The Condition of The Internet in
Turkmenistan is a relatively small country in
central Asia which shares borders with Afghanistan and Iran. It was
part of the old Soviet Union before it gained independence in 1991.
Several years of chronic under-investment and tight state censorship
on internet usage has left the country with an outdated internet
service. However, there have been some significant changes made in
recent years which should result in a marked improvement in both
broadband quality and reach over the next ten years.
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Turkmenistan is currently one of the most secretive nations in the
world. The limited internet access is extremely unreliable, and it
is only available to a small percentage of the population. Anyone
who is lucky enough to have some form of internet access will have
to deal with constant surveillance from the state. Most
international sites have been banned, and there are tight controls
regarding the domestic agencies who may operate their own websites.
TurkmenTelecom, the Ashgabat City Network and Altyn Asyr all provide
varying levels of electronic communications, yet they are tightly
controlled by government ministers. All companies wishing to post
their own websites must first apply to the Cabinet of Ministers for
a licence; a lengthy procedure which has severely restricted the
growth of internet usage in the country.
The only designated internet service provider in Turkmenistan is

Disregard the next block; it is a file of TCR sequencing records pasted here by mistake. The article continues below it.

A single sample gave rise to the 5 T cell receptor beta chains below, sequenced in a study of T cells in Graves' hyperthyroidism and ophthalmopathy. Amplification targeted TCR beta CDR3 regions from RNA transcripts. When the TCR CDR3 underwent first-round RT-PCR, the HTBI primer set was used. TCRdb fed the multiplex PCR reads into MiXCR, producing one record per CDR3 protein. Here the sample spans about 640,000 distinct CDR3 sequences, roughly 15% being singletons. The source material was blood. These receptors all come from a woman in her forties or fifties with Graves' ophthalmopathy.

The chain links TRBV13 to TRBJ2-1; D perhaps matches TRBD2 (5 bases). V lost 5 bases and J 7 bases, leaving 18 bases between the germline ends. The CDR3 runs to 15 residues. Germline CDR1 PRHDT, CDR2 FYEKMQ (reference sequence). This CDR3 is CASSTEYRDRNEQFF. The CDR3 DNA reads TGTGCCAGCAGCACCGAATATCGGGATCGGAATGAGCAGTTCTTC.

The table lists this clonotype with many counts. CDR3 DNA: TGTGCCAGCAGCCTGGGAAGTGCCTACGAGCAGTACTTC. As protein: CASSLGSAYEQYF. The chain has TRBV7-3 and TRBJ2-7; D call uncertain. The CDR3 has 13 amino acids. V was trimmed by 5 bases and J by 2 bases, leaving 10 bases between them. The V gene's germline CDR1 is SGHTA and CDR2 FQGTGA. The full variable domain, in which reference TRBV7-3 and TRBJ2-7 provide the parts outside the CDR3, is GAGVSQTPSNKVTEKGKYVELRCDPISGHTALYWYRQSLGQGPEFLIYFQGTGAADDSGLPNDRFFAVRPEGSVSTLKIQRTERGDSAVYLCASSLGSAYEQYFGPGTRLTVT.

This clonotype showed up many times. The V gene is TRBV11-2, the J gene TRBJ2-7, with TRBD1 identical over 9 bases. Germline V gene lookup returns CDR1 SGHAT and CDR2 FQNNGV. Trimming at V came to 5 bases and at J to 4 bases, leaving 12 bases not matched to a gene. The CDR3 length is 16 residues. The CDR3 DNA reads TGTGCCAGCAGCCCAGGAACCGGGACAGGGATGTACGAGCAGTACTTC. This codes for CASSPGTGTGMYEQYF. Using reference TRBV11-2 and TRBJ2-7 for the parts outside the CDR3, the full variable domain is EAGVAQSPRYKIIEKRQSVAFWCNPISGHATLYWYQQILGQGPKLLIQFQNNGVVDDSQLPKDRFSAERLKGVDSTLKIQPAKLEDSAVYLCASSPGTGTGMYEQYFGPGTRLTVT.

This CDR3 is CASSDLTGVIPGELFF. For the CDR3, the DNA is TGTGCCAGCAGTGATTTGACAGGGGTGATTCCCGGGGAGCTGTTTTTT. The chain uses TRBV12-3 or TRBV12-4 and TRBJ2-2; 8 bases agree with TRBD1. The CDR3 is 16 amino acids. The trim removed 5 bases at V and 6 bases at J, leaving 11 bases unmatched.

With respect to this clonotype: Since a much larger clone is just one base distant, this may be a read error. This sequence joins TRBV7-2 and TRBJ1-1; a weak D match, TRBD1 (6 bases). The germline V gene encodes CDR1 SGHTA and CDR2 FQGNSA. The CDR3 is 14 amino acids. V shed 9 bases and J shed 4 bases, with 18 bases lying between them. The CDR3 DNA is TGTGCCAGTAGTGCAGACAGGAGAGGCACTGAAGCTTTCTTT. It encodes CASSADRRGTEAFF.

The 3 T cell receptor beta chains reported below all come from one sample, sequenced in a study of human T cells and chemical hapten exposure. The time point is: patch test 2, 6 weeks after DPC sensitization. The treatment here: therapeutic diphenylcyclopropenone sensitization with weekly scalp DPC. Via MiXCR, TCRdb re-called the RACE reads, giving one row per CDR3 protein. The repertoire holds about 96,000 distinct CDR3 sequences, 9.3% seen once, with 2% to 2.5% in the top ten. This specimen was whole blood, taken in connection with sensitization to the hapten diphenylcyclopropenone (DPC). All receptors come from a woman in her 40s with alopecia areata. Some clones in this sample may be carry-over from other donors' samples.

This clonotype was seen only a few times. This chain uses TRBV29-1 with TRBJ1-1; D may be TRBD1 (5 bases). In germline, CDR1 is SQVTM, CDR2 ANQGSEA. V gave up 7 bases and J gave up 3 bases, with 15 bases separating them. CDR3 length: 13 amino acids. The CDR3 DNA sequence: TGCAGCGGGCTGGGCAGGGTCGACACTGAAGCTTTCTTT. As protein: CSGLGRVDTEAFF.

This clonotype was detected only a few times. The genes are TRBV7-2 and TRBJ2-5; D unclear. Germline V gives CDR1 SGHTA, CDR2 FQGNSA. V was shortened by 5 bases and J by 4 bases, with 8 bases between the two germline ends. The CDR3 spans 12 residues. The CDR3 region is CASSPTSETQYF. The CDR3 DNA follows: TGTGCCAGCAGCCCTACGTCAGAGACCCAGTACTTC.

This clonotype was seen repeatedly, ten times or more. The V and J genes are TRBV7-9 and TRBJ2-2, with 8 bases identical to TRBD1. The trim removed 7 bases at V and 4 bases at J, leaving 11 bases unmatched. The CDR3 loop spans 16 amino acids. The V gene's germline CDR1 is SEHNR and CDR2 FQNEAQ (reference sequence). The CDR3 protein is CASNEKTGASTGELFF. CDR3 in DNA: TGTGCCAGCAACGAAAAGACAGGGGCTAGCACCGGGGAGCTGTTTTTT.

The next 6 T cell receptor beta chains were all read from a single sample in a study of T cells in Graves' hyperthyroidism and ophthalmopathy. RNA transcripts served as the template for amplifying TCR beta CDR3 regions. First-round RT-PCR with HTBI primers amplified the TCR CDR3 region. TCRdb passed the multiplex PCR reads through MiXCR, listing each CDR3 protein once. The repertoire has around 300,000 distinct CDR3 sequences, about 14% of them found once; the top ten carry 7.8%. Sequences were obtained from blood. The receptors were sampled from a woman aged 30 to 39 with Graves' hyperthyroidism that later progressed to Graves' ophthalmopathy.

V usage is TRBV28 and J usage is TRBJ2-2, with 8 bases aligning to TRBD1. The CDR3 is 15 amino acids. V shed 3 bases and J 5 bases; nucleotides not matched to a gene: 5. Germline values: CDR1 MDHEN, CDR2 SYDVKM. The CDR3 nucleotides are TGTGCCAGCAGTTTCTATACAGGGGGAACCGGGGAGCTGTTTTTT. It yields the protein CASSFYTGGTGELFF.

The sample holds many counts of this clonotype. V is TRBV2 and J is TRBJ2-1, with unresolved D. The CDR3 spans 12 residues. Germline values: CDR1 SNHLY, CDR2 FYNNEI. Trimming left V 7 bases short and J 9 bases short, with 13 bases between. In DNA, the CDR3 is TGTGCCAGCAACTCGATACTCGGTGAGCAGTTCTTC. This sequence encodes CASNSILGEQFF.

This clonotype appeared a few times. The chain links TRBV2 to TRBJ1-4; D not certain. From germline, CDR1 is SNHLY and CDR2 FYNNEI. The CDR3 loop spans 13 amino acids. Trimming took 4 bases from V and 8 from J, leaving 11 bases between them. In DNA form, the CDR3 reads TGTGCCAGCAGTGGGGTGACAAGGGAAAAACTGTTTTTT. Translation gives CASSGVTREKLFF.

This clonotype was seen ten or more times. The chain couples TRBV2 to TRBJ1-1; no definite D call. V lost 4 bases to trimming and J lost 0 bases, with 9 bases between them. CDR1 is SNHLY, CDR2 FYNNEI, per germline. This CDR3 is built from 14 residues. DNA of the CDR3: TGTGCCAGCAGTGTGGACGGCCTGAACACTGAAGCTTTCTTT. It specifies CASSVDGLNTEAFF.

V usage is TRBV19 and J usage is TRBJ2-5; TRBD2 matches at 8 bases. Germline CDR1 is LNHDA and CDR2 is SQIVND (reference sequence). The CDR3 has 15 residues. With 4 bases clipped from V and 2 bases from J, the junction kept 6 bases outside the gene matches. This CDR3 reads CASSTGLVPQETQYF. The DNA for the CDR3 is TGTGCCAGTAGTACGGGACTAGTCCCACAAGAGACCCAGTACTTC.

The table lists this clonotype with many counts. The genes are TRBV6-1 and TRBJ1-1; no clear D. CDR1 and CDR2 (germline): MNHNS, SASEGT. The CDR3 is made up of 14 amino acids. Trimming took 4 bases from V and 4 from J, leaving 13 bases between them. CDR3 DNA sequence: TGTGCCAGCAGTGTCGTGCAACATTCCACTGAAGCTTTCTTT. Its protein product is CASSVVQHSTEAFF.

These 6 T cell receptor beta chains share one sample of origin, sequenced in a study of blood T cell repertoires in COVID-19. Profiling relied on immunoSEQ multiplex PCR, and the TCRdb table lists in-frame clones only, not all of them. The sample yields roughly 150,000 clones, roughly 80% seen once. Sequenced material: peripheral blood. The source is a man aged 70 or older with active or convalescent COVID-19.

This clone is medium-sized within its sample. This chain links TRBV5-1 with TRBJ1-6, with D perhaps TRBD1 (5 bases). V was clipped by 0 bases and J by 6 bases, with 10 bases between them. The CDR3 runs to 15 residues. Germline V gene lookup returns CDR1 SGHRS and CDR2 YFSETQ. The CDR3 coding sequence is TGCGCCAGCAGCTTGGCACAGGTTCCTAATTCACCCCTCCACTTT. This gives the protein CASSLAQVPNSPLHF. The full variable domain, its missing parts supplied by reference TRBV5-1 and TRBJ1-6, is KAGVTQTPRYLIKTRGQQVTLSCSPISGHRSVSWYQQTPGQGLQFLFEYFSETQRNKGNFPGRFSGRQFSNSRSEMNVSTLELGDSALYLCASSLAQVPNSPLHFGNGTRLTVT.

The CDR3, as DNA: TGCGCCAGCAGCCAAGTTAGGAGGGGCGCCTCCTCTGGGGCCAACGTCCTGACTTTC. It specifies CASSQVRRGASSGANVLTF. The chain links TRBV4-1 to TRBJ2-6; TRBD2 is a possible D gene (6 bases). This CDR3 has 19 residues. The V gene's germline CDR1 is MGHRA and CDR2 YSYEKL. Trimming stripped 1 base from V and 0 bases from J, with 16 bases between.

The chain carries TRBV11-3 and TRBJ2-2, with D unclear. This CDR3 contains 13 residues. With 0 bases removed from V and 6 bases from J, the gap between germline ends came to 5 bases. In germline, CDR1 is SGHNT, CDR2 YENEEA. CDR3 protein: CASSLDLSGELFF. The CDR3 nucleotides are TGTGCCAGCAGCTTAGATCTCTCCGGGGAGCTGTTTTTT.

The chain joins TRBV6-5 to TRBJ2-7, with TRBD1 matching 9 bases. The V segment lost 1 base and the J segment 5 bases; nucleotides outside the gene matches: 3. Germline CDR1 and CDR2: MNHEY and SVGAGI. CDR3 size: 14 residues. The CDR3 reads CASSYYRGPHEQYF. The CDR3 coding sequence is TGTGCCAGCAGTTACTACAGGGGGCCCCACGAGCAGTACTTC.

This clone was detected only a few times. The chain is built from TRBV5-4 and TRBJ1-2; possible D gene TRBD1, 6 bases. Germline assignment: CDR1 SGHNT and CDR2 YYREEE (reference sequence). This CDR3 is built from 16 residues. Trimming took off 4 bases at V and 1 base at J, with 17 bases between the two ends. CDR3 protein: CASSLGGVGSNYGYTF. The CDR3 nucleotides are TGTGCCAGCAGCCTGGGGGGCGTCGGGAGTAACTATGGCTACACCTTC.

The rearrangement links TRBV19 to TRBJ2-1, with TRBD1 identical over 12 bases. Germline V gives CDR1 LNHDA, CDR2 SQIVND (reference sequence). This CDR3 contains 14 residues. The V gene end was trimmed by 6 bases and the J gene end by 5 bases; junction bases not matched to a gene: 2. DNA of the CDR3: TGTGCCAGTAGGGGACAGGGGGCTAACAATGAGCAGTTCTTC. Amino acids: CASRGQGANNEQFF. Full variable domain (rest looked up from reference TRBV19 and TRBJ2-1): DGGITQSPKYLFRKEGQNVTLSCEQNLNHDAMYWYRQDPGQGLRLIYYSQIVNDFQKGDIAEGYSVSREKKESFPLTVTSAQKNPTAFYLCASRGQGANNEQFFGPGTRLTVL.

TurkmenTelecom. The official government position suggests that new
providers are welcome to apply for a licence to operate internet
services; however, the reality is that the process involves a
lengthy government review. It is believed that, thus far, no other
internet service providers have applied for a licence since the
regulations were implemented. This monopoly on the industry has made
internet access expensive; far beyond the meagre budgets of many of
the local people.
The government of Turkmenistan was aware that the internet services
in the country were slow and highly unreliable. In order to improve
internet communications, a deal was signed with TATA communications.
The agreement gave TurkmenTelecom access to the Transit-Asia-Europe
fibre-optic network. This allowed ordinary people the chance to gain
access to high-speed ADSL networks for the first time. In only five
years, penetration of the market increased from less than one
percent to well over sixty percent.
The country's service is still widely censored, and a number of
different websites are automatically filtered by government
agencies. A 2008 test by OpenNet detected a number of filtered
websites, and several of them extolled the virtues of free speech.
It was also discovered that sites containing references to women's
rights, pornography and gambling were also systematically blocked.
The future of Turkmenistan's internet service rests heavily on the
future direction of the political establishment. Nearly forty
percent of the population still has no regular internet access.
Sites promoting free thought and anti-government sentiment are still
routinely blocked. It is also believed that a sophisticated system
of internet surveillance is in place; even failed searches can be
identified and recorded against the individual. Although the
internet is still widely controlled, its speed of growth in the
country has been staggering, and it looks like continuing for some
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